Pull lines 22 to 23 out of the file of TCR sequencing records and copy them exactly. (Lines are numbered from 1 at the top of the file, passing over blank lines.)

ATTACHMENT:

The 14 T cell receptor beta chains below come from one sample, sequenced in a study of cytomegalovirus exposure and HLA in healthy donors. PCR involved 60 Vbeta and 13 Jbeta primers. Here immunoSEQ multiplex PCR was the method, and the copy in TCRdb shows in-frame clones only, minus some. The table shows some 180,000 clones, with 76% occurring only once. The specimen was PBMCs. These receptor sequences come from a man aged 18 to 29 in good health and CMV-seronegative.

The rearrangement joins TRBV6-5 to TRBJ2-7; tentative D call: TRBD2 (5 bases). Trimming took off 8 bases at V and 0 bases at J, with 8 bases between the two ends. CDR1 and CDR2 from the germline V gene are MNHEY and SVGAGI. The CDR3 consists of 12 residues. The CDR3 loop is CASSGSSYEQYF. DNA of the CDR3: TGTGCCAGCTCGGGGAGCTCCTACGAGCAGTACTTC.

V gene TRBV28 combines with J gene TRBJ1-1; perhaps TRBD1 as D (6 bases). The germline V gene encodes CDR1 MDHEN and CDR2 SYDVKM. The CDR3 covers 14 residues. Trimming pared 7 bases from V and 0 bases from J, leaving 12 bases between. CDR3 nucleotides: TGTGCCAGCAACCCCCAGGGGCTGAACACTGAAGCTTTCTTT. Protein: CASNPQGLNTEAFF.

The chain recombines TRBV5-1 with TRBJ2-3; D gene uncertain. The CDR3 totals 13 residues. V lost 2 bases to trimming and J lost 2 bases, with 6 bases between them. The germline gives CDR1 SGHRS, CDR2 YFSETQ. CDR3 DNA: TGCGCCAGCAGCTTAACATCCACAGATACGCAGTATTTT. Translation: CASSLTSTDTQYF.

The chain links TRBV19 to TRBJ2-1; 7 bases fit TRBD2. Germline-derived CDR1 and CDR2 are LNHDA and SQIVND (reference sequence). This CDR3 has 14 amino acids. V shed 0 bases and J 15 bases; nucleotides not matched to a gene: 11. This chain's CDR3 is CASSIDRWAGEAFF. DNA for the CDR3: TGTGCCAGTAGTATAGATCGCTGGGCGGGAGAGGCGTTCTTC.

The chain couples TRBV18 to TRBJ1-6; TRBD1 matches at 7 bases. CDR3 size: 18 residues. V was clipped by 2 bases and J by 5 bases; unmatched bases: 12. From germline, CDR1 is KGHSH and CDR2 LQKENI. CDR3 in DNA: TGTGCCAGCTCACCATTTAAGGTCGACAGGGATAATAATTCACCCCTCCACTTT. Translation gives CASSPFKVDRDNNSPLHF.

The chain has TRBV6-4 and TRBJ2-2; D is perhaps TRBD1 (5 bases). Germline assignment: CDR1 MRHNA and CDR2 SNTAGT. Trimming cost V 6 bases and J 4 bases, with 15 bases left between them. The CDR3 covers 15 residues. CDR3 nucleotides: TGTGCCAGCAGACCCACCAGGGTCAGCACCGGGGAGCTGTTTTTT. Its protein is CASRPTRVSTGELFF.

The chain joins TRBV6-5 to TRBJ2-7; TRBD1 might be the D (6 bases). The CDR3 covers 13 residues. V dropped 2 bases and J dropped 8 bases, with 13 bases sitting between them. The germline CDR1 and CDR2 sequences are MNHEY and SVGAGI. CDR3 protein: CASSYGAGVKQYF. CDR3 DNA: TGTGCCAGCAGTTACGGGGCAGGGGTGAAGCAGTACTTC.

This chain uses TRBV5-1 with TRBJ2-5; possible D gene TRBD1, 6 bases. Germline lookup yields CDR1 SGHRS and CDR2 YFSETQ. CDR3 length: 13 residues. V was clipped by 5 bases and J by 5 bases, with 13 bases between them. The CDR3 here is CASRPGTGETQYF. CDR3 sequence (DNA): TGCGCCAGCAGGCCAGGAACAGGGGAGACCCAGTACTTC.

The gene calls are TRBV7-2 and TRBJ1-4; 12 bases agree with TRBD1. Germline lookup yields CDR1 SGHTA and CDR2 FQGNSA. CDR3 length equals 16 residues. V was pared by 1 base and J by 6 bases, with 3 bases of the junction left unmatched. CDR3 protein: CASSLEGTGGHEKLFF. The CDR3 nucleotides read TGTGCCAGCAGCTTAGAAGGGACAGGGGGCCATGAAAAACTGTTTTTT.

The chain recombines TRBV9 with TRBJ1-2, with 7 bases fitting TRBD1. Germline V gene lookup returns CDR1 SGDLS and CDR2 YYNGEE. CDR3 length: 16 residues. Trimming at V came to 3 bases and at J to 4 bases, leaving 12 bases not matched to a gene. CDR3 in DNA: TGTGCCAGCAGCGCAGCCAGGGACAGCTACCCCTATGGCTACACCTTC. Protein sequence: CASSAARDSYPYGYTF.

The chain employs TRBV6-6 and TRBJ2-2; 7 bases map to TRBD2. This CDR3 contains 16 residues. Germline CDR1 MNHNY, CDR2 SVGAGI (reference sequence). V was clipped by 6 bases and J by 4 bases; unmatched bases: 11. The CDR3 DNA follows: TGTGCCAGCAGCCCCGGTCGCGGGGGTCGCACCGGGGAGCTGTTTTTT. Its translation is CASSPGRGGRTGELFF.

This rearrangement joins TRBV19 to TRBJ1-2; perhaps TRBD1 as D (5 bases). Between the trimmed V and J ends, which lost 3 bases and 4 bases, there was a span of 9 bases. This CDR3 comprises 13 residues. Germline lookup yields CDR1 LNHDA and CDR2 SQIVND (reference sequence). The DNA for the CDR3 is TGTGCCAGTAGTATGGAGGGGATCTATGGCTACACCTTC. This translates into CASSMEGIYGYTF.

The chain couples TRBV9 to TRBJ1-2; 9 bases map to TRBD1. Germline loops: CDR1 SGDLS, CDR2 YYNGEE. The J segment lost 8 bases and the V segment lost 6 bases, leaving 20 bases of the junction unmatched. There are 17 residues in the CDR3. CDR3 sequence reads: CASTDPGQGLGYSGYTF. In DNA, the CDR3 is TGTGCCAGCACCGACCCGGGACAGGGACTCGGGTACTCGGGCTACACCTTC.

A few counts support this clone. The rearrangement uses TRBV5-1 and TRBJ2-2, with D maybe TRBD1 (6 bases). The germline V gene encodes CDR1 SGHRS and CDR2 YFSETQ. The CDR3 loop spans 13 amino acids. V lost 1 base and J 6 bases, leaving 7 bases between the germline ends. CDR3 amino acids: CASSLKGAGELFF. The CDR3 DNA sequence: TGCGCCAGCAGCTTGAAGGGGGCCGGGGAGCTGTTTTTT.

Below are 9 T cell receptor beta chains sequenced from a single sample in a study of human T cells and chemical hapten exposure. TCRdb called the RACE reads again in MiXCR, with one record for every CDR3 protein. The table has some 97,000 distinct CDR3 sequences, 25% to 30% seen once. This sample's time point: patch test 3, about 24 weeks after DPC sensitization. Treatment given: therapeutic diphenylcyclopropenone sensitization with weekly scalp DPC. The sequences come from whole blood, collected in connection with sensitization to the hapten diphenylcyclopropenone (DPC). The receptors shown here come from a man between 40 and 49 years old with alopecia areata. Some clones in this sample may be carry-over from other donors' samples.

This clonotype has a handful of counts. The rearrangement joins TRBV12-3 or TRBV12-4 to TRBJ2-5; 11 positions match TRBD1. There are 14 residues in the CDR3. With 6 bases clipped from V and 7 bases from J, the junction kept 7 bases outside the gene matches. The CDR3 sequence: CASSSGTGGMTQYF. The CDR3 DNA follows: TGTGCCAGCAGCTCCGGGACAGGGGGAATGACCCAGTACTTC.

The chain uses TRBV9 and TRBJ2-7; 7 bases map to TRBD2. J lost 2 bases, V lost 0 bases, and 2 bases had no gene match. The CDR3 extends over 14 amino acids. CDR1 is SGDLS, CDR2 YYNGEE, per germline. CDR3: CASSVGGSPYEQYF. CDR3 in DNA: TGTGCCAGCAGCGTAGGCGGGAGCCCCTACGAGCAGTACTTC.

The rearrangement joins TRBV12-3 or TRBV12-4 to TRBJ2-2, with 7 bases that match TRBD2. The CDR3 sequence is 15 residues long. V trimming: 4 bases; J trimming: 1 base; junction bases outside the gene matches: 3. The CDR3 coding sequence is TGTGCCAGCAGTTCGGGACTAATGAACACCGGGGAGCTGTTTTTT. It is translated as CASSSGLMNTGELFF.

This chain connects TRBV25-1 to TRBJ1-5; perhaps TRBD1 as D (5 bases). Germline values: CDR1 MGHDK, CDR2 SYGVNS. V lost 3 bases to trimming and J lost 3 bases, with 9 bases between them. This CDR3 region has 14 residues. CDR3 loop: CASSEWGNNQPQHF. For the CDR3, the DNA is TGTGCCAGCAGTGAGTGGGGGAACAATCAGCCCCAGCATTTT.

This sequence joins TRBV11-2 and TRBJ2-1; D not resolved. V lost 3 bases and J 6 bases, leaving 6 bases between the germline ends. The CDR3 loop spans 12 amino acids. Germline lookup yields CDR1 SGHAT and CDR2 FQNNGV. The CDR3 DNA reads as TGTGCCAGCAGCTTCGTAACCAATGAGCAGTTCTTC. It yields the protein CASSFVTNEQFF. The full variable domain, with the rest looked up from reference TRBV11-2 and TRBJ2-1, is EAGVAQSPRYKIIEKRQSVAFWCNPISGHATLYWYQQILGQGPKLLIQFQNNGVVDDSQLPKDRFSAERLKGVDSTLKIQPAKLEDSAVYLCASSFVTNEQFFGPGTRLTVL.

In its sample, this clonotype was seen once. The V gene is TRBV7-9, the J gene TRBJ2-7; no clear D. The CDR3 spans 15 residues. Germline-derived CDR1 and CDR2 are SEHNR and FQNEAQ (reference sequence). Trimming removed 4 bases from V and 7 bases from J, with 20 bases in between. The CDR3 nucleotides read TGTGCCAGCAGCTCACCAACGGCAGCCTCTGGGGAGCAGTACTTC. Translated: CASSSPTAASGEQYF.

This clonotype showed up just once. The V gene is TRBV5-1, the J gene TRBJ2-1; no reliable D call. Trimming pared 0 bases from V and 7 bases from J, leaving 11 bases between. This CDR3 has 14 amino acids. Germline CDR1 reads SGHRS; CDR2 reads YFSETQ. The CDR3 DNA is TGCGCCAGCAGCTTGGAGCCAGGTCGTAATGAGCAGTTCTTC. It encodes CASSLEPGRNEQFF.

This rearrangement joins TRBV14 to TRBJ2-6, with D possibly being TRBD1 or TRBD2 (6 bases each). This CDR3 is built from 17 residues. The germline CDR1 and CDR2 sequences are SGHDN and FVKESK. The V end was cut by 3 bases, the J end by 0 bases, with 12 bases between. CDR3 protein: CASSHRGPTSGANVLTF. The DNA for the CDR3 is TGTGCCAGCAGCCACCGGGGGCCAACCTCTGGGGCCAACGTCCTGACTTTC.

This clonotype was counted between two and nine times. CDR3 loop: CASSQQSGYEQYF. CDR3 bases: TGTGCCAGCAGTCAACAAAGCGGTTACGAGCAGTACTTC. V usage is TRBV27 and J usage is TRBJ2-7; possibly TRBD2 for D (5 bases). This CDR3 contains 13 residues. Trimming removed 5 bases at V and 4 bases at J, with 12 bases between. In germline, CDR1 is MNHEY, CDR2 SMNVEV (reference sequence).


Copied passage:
In its sample, this clonotype was seen once. The V gene is TRBV7-9, the J gene TRBJ2-7; no clear D. The CDR3 spans 15 residues. Germline-derived CDR1 and CDR2 are SEHNR and FQNEAQ (reference sequence). Trimming removed 4 bases from V and 7 bases from J, with 20 bases in between. The CDR3 nucleotides read TGTGCCAGCAGCTCACCAACGGCAGCCTCTGGGGAGCAGTACTTC. Translated: CASSSPTAASGEQYF.

This clonotype showed up just once. The V gene is TRBV5-1, the J gene TRBJ2-1; no reliable D call. Trimming pared 0 bases from V and 7 bases from J, leaving 11 bases between. This CDR3 has 14 amino acids. Germline CDR1 reads SGHRS; CDR2 reads YFSETQ. The CDR3 DNA is TGCGCCAGCAGCTTGGAGCCAGGTCGTAATGAGCAGTTCTTC. It encodes CASSLEPGRNEQFF.